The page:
Glossary for Gardeners – F

Glossary for Gardeners

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~ F ~

To keep part of a garden unplanted or in a cover crop during the growing season.
A broad group of plants with common characteristics.
Distortion of a plant that results in thin, flattened, and sometimes curved shoots.
feeder roots
Fine roots and root branches with a large absorbing area (root hairs). Responsible for taking up the majority of a plant’s water and nutrients from the soil.
The partial breakdown of food molecules to yield ethyl alcohol, carbon dioxide, and energy. Fermentation occurs in the absence of oxygen.
fertility (soil)
The presence of minerals necessary for plant life.
(1) The fusion of male and female germ cells following pollination. (2) The addition of plant nutrients to the environment around a plant.
A natural or synthetic product added to the soil or sprayed on plants to supply nutrients.
fertilizer analysis
The amount of nitrogen (N), phosphorous (as P2O5), and potassium (as K2O) in a fertilizer, expressed as a percentage of total fertilizer weight. On the N-P-K fertilizer label, the percentage by weight of nitrogen (N) is always listed first, phosphorous (P) second, and potassium (K) third.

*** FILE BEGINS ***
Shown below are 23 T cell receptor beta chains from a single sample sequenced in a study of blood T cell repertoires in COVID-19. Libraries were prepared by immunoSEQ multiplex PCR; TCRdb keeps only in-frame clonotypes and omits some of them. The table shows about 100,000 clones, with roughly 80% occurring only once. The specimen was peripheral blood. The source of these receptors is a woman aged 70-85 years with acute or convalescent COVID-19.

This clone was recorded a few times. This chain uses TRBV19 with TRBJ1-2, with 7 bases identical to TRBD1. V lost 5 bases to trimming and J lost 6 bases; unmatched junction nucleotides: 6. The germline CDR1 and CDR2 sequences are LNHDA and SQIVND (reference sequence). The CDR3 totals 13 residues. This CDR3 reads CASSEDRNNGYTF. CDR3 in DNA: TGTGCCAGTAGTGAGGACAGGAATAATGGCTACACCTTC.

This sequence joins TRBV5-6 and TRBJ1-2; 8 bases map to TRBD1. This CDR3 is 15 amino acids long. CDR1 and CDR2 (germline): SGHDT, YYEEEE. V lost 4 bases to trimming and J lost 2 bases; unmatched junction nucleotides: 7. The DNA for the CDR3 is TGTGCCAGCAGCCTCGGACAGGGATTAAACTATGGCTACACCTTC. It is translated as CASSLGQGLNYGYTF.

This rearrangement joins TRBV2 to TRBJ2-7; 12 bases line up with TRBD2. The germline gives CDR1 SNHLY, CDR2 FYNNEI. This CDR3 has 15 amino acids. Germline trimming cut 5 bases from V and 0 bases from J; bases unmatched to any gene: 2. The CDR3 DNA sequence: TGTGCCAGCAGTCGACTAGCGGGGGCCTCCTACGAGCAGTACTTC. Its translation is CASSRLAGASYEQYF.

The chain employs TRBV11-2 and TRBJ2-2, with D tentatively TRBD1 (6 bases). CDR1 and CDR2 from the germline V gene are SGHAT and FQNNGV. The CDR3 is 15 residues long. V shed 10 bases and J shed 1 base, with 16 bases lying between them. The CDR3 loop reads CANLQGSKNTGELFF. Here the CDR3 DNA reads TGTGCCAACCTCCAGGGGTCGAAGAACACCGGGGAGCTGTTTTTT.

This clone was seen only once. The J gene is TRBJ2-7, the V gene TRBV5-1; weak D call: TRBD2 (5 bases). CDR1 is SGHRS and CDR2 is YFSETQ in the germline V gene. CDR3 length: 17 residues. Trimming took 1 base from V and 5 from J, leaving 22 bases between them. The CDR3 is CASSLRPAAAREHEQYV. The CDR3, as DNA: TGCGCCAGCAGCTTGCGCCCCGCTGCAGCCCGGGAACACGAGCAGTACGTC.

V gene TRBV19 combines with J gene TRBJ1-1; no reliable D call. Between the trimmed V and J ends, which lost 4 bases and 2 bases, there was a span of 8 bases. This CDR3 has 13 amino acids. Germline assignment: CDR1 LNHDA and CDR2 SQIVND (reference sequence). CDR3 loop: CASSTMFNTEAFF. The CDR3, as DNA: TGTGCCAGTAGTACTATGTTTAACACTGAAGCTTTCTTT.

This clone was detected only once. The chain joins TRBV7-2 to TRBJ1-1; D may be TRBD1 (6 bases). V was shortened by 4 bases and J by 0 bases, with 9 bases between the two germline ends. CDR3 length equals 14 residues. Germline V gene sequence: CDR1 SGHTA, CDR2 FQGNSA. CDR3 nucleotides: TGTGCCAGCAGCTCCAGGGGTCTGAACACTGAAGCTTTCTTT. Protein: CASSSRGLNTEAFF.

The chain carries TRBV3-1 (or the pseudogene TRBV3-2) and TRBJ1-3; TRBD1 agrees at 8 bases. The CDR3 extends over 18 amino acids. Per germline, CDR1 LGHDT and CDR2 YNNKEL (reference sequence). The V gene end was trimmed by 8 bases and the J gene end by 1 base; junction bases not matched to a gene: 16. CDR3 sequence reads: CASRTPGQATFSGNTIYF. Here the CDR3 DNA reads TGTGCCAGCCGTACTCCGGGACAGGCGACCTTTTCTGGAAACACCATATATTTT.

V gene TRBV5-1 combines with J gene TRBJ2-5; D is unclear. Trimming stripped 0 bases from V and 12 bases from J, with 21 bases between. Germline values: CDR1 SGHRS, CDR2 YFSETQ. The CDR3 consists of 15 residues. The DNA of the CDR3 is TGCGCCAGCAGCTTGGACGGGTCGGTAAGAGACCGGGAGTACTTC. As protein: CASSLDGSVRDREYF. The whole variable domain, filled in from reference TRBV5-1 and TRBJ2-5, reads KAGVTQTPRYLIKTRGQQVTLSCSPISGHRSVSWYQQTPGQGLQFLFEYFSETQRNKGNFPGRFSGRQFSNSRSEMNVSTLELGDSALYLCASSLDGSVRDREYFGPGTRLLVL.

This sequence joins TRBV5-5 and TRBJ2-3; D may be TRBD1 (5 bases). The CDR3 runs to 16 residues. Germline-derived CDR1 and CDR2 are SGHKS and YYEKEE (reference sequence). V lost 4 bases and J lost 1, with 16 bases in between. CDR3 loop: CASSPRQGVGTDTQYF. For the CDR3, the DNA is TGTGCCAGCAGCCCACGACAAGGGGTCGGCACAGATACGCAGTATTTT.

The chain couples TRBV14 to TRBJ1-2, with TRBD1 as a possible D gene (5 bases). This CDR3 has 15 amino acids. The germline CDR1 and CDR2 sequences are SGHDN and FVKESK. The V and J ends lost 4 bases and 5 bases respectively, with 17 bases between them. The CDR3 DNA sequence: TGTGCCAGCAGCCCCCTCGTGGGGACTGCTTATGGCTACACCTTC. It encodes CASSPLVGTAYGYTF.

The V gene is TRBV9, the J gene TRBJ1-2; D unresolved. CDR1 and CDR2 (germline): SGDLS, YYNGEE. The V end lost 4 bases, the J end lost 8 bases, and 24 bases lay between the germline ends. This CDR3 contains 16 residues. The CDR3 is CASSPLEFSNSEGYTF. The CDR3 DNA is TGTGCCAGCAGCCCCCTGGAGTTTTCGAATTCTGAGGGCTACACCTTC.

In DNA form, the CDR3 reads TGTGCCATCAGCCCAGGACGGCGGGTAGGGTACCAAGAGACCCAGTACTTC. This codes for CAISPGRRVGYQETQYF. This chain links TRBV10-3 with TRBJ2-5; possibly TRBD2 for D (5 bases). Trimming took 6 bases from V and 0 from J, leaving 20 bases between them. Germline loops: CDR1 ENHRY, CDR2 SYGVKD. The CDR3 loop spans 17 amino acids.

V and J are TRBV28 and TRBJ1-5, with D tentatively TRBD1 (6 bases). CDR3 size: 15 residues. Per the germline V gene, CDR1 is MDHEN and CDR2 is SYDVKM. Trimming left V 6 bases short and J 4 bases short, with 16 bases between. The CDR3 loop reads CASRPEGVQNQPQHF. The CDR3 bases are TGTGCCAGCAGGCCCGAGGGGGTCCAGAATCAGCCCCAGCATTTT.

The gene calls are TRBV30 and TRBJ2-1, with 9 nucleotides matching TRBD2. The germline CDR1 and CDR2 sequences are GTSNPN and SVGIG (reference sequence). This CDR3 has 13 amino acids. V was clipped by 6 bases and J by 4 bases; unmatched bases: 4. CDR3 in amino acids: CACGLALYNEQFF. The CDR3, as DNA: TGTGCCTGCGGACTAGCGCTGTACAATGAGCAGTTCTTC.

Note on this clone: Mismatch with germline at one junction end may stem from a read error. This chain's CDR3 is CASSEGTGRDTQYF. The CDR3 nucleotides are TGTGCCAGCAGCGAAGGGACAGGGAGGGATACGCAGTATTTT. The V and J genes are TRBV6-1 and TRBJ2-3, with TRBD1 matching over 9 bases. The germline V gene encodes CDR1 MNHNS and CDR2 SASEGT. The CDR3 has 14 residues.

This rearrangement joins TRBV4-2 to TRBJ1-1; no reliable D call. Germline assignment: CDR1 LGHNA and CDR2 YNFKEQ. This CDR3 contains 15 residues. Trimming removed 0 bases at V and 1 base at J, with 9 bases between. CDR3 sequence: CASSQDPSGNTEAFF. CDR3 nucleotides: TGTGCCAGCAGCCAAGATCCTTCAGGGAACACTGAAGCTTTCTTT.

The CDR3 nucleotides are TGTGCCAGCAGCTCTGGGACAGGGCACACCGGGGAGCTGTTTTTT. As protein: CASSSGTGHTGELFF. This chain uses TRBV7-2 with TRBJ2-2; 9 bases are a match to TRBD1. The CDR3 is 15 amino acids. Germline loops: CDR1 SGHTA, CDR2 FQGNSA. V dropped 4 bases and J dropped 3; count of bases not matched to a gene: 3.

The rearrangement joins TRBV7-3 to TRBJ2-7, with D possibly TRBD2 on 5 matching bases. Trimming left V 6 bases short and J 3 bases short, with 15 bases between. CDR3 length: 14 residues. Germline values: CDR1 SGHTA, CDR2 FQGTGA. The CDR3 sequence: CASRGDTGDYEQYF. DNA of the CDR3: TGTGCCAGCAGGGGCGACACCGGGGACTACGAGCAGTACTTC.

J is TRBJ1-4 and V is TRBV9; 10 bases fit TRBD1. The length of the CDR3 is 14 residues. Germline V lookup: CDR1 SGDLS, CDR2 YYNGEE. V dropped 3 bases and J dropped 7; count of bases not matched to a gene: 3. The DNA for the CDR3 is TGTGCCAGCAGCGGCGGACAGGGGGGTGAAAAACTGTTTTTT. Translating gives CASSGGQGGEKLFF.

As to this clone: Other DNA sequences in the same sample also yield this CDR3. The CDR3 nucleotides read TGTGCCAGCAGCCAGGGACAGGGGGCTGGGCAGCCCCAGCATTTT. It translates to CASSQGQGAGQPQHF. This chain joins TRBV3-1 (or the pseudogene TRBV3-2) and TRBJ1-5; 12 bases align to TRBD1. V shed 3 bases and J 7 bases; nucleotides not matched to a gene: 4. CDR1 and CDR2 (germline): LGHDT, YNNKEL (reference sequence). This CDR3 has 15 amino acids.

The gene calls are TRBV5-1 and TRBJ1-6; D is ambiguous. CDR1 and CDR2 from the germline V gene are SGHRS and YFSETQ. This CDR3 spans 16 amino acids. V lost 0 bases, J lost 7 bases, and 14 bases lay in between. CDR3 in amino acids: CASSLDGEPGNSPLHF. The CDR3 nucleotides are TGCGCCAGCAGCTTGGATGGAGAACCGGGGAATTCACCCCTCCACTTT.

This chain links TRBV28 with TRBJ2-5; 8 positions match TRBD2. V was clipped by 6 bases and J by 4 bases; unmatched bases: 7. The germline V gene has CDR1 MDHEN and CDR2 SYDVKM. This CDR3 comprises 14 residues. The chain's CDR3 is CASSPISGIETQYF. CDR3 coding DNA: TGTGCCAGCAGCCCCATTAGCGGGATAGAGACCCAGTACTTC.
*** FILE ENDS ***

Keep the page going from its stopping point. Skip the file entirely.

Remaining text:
A long, thick-walled cell that dies at maturity.
fibrous root
A root system that branches in all directions, often directly from the plant’s crown, rather than branching in a hierarchical fashion from a central root. See taproot.
The stalk supporting a flower’s anthers.
Loss of turgor and drooping of plant parts, usually as a result of water stress.
Second-year growth of caneberries. Produces fruit on laterals.
The reproductive branch or structure of an angiosperm plant.
foliar fertilization, foliar feeding
Fertilization of a plant by applying diluted soluble fertilizer, such as fish emulsion or kelp, directly to the leaves.
An organic substance that provides energy and body-building materials, especially carbohydrates, fats, and proteins.
To bring a plant into early growth, generally by raising the temperature or transplanting it to a warmer situation. Tulips and paperwhites are examples of plants that often are forced.
(1) A naturally-occurring characteristic different from other plants in the same population. (2) The growth habit (shape) of a plant.
(1) A garden that is laid out in precise symmetrical patterns. (2) A flower, such as some camellias, that consist of layers of regularly overlapping petals.
Specifically, the foliage of ferns, but often applied to any foliage that looks fern-like, such as palm leaves.
The edible portion of a plant that is closely associated with a flower. Botanically, a fruit is a ripened, mature ovary.
fruiting habit
The location and manner in which a fruit is borne on woody plants.
Any material capable of killing fungi. Sulfur and copper sulfate are two common mineral fungicides.
A plant organism that lacks chlorophyll, reproduces via spores, and usually has filamentous growth. Examples are molds, yeasts, and mushrooms.